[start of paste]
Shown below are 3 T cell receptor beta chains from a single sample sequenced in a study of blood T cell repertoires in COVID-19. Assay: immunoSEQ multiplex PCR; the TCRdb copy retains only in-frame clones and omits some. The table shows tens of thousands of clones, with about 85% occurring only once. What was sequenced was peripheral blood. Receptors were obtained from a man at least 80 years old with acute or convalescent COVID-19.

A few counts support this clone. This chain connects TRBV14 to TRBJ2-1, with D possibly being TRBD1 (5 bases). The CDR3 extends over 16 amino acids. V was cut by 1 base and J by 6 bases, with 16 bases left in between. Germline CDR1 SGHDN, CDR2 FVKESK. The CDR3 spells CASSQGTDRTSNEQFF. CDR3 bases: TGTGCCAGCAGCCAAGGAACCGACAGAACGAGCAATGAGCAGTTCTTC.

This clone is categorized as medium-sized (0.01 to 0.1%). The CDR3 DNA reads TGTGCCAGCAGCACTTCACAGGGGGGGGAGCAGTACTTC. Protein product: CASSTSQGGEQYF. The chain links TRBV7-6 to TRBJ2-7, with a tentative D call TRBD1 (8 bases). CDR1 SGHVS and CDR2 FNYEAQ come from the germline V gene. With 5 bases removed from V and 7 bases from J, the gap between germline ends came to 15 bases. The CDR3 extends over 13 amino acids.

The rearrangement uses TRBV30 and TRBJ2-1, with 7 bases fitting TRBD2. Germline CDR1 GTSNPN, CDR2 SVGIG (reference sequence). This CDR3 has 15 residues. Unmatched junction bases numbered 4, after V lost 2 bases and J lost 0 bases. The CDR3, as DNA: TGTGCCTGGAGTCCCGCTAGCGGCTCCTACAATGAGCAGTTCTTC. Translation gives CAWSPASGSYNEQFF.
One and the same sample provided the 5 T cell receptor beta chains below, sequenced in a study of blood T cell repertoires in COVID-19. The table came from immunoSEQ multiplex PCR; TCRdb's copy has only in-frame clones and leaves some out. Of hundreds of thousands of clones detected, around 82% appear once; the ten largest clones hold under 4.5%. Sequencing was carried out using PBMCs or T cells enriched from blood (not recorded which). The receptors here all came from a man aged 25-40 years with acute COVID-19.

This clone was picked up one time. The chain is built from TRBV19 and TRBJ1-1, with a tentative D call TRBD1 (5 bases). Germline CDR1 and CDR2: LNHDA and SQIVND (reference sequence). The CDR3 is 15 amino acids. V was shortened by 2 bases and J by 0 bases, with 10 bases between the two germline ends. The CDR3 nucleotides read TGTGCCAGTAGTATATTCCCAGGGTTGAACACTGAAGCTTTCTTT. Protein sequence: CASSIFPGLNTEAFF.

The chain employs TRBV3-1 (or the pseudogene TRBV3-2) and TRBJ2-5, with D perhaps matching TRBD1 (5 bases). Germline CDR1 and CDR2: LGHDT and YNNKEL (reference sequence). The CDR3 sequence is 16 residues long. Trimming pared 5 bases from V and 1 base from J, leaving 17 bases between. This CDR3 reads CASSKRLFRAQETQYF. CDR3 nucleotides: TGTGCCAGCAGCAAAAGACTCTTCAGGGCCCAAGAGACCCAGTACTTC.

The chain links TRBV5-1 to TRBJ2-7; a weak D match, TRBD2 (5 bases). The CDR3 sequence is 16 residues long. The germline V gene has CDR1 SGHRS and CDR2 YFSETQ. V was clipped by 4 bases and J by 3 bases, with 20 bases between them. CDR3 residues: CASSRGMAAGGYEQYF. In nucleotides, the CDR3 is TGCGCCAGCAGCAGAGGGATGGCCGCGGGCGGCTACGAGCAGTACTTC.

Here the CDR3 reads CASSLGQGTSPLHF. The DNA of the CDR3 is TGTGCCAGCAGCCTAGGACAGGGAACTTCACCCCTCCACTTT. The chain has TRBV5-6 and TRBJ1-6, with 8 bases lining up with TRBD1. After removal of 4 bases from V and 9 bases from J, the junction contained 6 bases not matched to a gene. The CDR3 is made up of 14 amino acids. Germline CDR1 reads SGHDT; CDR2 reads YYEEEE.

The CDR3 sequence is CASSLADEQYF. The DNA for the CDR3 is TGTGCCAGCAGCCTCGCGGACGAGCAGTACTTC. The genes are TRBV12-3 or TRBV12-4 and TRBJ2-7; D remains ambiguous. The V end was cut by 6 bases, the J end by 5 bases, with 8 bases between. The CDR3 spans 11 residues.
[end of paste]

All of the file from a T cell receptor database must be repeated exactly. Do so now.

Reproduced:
Shown below are 3 T cell receptor beta chains from a single sample sequenced in a study of blood T cell repertoires in COVID-19. Assay: immunoSEQ multiplex PCR; the TCRdb copy retains only in-frame clones and omits some. The table shows tens of thousands of clones, with about 85% occurring only once. What was sequenced was peripheral blood. Receptors were obtained from a man at least 80 years old with acute or convalescent COVID-19.

A few counts support this clone. This chain connects TRBV14 to TRBJ2-1, with D possibly being TRBD1 (5 bases). The CDR3 extends over 16 amino acids. V was cut by 1 base and J by 6 bases, with 16 bases left in between. Germline CDR1 SGHDN, CDR2 FVKESK. The CDR3 spells CASSQGTDRTSNEQFF. CDR3 bases: TGTGCCAGCAGCCAAGGAACCGACAGAACGAGCAATGAGCAGTTCTTC.

This clone is categorized as medium-sized (0.01 to 0.1%). The CDR3 DNA reads TGTGCCAGCAGCACTTCACAGGGGGGGGAGCAGTACTTC. Protein product: CASSTSQGGEQYF. The chain links TRBV7-6 to TRBJ2-7, with a tentative D call TRBD1 (8 bases). CDR1 SGHVS and CDR2 FNYEAQ come from the germline V gene. With 5 bases removed from V and 7 bases from J, the gap between germline ends came to 15 bases. The CDR3 extends over 13 amino acids.

The rearrangement uses TRBV30 and TRBJ2-1, with 7 bases fitting TRBD2. Germline CDR1 GTSNPN, CDR2 SVGIG (reference sequence). This CDR3 has 15 residues. Unmatched junction bases numbered 4, after V lost 2 bases and J lost 0 bases. The CDR3, as DNA: TGTGCCTGGAGTCCCGCTAGCGGCTCCTACAATGAGCAGTTCTTC. Translation gives CAWSPASGSYNEQFF.
One and the same sample provided the 5 T cell receptor beta chains below, sequenced in a study of blood T cell repertoires in COVID-19. The table came from immunoSEQ multiplex PCR; TCRdb's copy has only in-frame clones and leaves some out. Of hundreds of thousands of clones detected, around 82% appear once; the ten largest clones hold under 4.5%. Sequencing was carried out using PBMCs or T cells enriched from blood (not recorded which). The receptors here all came from a man aged 25-40 years with acute COVID-19.

This clone was picked up one time. The chain is built from TRBV19 and TRBJ1-1, with a tentative D call TRBD1 (5 bases). Germline CDR1 and CDR2: LNHDA and SQIVND (reference sequence). The CDR3 is 15 amino acids. V was shortened by 2 bases and J by 0 bases, with 10 bases between the two germline ends. The CDR3 nucleotides read TGTGCCAGTAGTATATTCCCAGGGTTGAACACTGAAGCTTTCTTT. Protein sequence: CASSIFPGLNTEAFF.

The chain employs TRBV3-1 (or the pseudogene TRBV3-2) and TRBJ2-5, with D perhaps matching TRBD1 (5 bases). Germline CDR1 and CDR2: LGHDT and YNNKEL (reference sequence). The CDR3 sequence is 16 residues long. Trimming pared 5 bases from V and 1 base from J, leaving 17 bases between. This CDR3 reads CASSKRLFRAQETQYF. CDR3 nucleotides: TGTGCCAGCAGCAAAAGACTCTTCAGGGCCCAAGAGACCCAGTACTTC.

The chain links TRBV5-1 to TRBJ2-7; a weak D match, TRBD2 (5 bases). The CDR3 sequence is 16 residues long. The germline V gene has CDR1 SGHRS and CDR2 YFSETQ. V was clipped by 4 bases and J by 3 bases, with 20 bases between them. CDR3 residues: CASSRGMAAGGYEQYF. In nucleotides, the CDR3 is TGCGCCAGCAGCAGAGGGATGGCCGCGGGCGGCTACGAGCAGTACTTC.

Here the CDR3 reads CASSLGQGTSPLHF. The DNA of the CDR3 is TGTGCCAGCAGCCTAGGACAGGGAACTTCACCCCTCCACTTT. The chain has TRBV5-6 and TRBJ1-6, with 8 bases lining up with TRBD1. After removal of 4 bases from V and 9 bases from J, the junction contained 6 bases not matched to a gene. The CDR3 is made up of 14 amino acids. Germline CDR1 reads SGHDT; CDR2 reads YYEEEE.

The CDR3 sequence is CASSLADEQYF. The DNA for the CDR3 is TGTGCCAGCAGCCTCGCGGACGAGCAGTACTTC. The genes are TRBV12-3 or TRBV12-4 and TRBJ2-7; D remains ambiguous. The V end was cut by 6 bases, the J end by 5 bases, with 8 bases between. The CDR3 spans 11 residues.